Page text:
Without Gaylord Nelson’s unmatched political acumen and years of commitment to public service, the Apostle Islands National Lakeshore would not exist.
New challenges are emerging and will direct fisheries management for the future.
Since 2010, NPS and partners have developed high resolution benthic habitat maps for six coastal parks in the Great Lakes, using a novel combination of LiDAR, multi-beam sonar, and satellite imagery.
The lake is big, omnipresent, and seemingly resistant to change. However, a closer look reveals a variety of emerging issues and threats.
We reconstructed fire history from fire-scarred red pine stumps collected on Stockton Island tombolo to better understand the fire history of the landform.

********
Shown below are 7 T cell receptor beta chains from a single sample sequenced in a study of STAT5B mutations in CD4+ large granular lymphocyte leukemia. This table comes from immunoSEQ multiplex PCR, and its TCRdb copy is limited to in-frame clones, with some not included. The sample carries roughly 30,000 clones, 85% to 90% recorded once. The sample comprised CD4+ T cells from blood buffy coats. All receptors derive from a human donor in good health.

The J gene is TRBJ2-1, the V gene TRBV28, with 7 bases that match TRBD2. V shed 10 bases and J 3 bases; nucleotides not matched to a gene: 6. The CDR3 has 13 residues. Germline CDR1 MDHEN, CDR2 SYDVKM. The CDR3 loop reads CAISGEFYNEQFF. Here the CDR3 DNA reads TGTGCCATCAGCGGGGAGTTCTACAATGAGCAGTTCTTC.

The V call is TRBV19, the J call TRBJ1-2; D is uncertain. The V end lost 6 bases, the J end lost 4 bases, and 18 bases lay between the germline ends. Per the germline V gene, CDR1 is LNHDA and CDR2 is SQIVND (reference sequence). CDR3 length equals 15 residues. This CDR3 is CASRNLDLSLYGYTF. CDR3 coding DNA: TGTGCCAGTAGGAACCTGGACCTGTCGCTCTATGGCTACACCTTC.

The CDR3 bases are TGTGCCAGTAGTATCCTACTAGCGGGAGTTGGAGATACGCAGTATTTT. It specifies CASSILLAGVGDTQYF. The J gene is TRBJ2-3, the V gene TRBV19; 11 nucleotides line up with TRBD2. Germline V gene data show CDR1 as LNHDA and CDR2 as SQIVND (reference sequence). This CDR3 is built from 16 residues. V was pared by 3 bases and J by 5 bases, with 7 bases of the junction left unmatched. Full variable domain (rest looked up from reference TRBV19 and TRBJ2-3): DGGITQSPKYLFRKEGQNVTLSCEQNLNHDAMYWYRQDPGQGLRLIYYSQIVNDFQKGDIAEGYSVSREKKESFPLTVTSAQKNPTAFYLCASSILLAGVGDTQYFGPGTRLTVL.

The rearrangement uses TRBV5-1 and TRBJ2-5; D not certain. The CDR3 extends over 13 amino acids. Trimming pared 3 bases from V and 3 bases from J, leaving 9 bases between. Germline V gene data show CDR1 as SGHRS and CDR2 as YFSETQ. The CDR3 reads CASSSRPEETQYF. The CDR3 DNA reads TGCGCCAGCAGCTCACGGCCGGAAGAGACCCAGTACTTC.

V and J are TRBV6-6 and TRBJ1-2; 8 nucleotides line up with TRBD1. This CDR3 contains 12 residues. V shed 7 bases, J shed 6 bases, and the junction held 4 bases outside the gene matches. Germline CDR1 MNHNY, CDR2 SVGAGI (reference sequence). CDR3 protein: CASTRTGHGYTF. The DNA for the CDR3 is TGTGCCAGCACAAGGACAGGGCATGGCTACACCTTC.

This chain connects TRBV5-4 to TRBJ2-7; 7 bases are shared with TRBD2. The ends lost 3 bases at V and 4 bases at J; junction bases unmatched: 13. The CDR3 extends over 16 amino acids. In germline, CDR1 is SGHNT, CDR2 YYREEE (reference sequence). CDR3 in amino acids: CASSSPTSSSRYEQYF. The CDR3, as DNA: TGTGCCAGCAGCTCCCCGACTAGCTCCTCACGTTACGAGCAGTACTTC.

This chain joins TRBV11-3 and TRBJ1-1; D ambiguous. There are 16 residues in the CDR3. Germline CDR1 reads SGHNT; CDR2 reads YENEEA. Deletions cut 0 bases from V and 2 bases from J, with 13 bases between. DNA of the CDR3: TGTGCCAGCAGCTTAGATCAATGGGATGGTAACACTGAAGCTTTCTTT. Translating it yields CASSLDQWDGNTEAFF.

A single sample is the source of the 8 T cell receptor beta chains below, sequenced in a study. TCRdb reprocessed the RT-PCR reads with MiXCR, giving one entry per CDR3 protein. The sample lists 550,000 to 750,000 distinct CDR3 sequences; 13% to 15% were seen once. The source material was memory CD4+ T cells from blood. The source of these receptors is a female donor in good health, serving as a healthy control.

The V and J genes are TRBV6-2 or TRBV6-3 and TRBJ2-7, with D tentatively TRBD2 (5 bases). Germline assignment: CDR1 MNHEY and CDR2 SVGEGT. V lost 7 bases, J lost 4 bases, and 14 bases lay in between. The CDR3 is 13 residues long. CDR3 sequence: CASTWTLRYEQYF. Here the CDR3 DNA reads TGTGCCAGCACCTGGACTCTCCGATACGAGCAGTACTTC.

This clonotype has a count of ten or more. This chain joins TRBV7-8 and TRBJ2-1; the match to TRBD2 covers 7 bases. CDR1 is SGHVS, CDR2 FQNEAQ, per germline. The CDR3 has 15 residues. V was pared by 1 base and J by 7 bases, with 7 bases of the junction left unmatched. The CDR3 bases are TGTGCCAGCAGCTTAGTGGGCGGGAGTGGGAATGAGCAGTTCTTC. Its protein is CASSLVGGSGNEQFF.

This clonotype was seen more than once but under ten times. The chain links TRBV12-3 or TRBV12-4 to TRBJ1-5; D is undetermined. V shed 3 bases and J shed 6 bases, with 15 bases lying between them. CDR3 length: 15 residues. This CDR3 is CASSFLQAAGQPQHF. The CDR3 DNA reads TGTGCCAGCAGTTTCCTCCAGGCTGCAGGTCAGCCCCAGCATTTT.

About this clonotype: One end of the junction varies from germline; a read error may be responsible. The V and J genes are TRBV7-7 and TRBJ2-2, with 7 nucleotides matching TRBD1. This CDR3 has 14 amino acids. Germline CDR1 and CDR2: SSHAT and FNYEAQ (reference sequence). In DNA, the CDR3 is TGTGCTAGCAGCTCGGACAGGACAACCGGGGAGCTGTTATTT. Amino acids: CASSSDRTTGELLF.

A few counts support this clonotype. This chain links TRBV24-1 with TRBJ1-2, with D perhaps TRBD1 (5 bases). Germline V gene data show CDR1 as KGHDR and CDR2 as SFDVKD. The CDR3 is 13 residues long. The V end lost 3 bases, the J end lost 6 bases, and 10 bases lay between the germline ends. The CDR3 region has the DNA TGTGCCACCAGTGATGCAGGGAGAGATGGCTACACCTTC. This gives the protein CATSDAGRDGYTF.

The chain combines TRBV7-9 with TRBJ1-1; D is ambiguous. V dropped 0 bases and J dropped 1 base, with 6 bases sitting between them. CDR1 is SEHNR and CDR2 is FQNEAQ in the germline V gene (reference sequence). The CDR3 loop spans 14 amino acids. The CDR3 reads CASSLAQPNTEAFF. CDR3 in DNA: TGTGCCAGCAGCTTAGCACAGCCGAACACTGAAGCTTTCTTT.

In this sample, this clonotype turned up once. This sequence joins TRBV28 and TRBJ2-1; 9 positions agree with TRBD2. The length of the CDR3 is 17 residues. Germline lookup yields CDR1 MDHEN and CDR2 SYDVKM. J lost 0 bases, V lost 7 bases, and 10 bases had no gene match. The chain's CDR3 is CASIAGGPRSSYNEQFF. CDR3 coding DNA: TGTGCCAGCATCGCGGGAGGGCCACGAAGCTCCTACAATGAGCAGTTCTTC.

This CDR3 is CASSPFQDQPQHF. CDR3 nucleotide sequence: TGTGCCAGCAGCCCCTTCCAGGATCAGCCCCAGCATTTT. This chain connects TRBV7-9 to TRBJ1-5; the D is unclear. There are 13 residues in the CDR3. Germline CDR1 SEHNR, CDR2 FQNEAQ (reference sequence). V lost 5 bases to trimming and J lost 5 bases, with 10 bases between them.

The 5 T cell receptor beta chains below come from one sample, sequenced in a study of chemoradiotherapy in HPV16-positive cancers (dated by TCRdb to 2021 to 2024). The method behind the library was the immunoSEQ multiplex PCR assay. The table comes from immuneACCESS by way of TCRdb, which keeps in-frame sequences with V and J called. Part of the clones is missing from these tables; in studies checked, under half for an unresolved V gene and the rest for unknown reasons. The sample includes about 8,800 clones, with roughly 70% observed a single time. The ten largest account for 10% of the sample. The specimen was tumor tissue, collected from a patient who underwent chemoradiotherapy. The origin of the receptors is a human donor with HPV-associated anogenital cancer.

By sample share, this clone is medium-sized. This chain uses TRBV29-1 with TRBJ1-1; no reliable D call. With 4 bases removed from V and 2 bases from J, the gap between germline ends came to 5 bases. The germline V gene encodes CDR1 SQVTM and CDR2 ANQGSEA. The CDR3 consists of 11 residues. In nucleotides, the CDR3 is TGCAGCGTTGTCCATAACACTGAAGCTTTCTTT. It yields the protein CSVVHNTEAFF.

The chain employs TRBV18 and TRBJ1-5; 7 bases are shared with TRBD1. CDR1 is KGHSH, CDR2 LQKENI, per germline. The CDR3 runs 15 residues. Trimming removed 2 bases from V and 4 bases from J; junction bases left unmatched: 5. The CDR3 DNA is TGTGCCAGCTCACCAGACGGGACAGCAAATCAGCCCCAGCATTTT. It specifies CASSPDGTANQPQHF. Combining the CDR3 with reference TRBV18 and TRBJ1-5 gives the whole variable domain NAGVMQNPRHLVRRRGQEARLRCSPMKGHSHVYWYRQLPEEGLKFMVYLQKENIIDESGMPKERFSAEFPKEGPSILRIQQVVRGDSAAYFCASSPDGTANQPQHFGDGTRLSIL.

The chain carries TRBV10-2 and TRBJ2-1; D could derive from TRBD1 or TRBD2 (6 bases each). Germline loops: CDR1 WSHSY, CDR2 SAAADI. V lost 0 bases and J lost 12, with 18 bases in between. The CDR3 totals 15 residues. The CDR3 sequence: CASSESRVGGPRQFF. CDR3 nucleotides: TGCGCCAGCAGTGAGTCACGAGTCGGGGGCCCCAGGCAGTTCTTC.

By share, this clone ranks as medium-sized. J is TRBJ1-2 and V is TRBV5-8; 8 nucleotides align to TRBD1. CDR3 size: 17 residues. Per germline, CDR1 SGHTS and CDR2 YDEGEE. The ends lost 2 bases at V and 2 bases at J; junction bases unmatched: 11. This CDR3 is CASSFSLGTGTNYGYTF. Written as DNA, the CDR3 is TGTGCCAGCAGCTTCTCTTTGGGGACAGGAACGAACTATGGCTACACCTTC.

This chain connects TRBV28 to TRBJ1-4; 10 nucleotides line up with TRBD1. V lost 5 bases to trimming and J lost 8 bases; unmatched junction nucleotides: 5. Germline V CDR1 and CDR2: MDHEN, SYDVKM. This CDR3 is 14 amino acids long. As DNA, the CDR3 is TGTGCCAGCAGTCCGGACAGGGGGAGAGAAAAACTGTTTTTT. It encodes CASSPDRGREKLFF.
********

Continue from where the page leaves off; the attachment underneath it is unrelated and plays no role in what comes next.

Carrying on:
Diverse physical landforms and a variety of habitats contribute to the high total plant diversity of 810+ species documented within the Lakeshore.
What is TEK? How does it relate to scientific knowledge? Traditional knowledge is embedded within the very fabric of our existence as Anishinaabeg.
As we look to the future of the Lakeshore, this knowledge will inform preservation planning and further study for the archaeological treasures of the Apostles.
This presentation will look at the Lakeshore’s half century of efforts to study, understand, and steward these resources as well as the constant interplay between the island landscape, Lake Superior, and the islands’ human inhabitants.
An overview of the history of natural resource management and research at the national lakeshore over the past 5 decades – highlighting changing issues and needs; the collaborative relationship between the park, researchers, and partners; and how technology has transformed our ability to read the pulse of the resource.